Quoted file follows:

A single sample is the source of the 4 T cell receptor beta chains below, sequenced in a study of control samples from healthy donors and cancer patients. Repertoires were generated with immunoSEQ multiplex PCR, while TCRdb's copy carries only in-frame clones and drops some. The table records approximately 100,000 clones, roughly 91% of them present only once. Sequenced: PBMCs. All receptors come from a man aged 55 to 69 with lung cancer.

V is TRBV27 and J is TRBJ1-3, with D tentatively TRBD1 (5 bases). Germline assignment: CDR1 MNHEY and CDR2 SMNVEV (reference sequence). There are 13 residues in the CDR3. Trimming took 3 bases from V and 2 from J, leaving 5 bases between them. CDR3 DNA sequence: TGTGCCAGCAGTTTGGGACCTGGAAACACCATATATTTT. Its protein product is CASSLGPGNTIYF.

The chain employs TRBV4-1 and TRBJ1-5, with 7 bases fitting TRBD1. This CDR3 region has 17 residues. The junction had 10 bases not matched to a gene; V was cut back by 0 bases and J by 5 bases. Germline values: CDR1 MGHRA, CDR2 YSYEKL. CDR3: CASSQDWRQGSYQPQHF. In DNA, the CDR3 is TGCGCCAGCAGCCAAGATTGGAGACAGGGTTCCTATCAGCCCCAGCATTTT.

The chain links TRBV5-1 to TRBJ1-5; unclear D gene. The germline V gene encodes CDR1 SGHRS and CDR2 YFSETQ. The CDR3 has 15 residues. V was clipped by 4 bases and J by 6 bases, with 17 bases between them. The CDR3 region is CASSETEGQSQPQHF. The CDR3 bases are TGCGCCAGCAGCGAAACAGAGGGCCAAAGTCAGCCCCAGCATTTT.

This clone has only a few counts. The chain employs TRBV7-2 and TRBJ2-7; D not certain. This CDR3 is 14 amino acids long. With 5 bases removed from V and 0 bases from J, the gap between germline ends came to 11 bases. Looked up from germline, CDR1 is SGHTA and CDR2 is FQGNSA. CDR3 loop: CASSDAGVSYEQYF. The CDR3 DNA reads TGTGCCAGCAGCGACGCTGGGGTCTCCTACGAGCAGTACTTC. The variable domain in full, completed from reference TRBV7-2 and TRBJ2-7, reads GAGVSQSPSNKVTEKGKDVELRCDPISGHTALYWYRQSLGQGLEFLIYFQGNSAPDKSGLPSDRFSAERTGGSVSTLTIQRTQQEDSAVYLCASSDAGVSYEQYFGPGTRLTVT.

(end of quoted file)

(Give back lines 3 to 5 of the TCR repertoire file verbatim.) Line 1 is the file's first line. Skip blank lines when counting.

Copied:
The chain employs TRBV4-1 and TRBJ1-5, with 7 bases fitting TRBD1. This CDR3 region has 17 residues. The junction had 10 bases not matched to a gene; V was cut back by 0 bases and J by 5 bases. Germline values: CDR1 MGHRA, CDR2 YSYEKL. CDR3: CASSQDWRQGSYQPQHF. In DNA, the CDR3 is TGCGCCAGCAGCCAAGATTGGAGACAGGGTTCCTATCAGCCCCAGCATTTT.

The chain links TRBV5-1 to TRBJ1-5; unclear D gene. The germline V gene encodes CDR1 SGHRS and CDR2 YFSETQ. The CDR3 has 15 residues. V was clipped by 4 bases and J by 6 bases, with 17 bases between them. The CDR3 region is CASSETEGQSQPQHF. The CDR3 bases are TGCGCCAGCAGCGAAACAGAGGGCCAAAGTCAGCCCCAGCATTTT.

This clone has only a few counts. The chain employs TRBV7-2 and TRBJ2-7; D not certain. This CDR3 is 14 amino acids long. With 5 bases removed from V and 0 bases from J, the gap between germline ends came to 11 bases. Looked up from germline, CDR1 is SGHTA and CDR2 is FQGNSA. CDR3 loop: CASSDAGVSYEQYF. The CDR3 DNA reads TGTGCCAGCAGCGACGCTGGGGTCTCCTACGAGCAGTACTTC. The variable domain in full, completed from reference TRBV7-2 and TRBJ2-7, reads GAGVSQSPSNKVTEKGKDVELRCDPISGHTALYWYRQSLGQGLEFLIYFQGNSAPDKSGLPSDRFSAERTGGSVSTLTIQRTQQEDSAVYLCASSDAGVSYEQYFGPGTRLTVT.